Contrary to popular belief, birds do not live on seeds alone! Birds have a habit of picking out the kinds of seed they like and ignoring the rest, so they can't get a balanced diet from even the best seed mix. That's why researchers have developed a number of "pellet" foods (available at most pet stores), which contain balanced nutrients in every bite. There are a few bird species that pellets should NOT be given to; namely Parrotlets (See this page).
Many birds look at pellet foods suspiciously at first, so don't try to "convert" them from a seed diet to a pellet diet all at once. Follow the conversion instructions on the package carefully, and don't give up! The right food can add years to your bird's life...and improve its overall health and appearance. Generally speaking, if your bird is on a pellet diet as the primary source of nutrition you should never add vitamin supplements to the food or water. This is because the bird can overdose or become toxic because of high levels of some vitamins and minerals.
In addition to pellet food, offer your bird a variety of fruits, vegetables, cooked beans and rice, raw leafy vegetables such as collard greens and kale, whole grain, dry, sugar-free cereals. These foods should be placed in a separate bowl (not the pellet bowl) and removed within two hours so they don't spoil. Depending on how it was raised, your bird may not accept these foods immediately, but keep trying. Some birds refuse to eat these foods out of a bowl but will accept them if they're hung from the side or top of the cage. (You can buy special clips and skewers made for this purpose at your pet store.)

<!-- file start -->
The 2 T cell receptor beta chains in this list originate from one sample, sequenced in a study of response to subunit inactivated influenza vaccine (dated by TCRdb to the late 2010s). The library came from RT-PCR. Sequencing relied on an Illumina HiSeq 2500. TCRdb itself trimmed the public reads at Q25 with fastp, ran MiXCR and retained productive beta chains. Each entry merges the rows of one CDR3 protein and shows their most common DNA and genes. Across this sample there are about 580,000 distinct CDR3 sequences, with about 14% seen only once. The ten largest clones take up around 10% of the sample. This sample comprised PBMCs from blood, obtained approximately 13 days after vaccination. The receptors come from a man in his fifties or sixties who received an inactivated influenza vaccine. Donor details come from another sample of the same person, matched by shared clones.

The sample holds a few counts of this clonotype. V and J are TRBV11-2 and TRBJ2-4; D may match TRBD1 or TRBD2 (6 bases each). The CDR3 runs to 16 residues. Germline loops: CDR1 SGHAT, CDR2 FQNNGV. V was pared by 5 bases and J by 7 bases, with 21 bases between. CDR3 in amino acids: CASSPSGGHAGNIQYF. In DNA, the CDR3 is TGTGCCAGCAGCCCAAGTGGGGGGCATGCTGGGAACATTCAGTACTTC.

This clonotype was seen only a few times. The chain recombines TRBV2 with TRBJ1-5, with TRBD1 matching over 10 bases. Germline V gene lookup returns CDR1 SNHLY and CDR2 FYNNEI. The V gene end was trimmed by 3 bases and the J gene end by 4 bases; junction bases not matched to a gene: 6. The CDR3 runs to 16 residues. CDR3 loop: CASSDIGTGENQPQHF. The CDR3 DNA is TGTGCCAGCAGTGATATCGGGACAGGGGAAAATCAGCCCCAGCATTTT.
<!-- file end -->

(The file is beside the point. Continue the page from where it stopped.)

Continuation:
Birds that were hand-fed often take nutritious foods from a spoon or their owner's fingers. In fact, sharing safe treats with your pet is a great way to strengthen your friendship.
Do not feed your bird even small amounts of avocado, chocolate, rhubarb or alcohol -- these foods are highly toxic to birds. All sugary or salty foods are also harmful to birds.
Every bird should have a cuttlebone and a mineral block at all times. If you have a budgie (parakeet), make sure its mineral block contains iodine, which is essential to their health.
Remember to give your bird fresh water every day. After you wash and thoroughly rinse its water bowl, let the cold water tap run for two or three minutes. This cleans out bacteria and some of the lead that accumulates in older water pipes overnight.
Certain species, such as lories and lorikeets, have very specific dietary requirements. Consult your veterinarian for nutritional advice specific to your pet.
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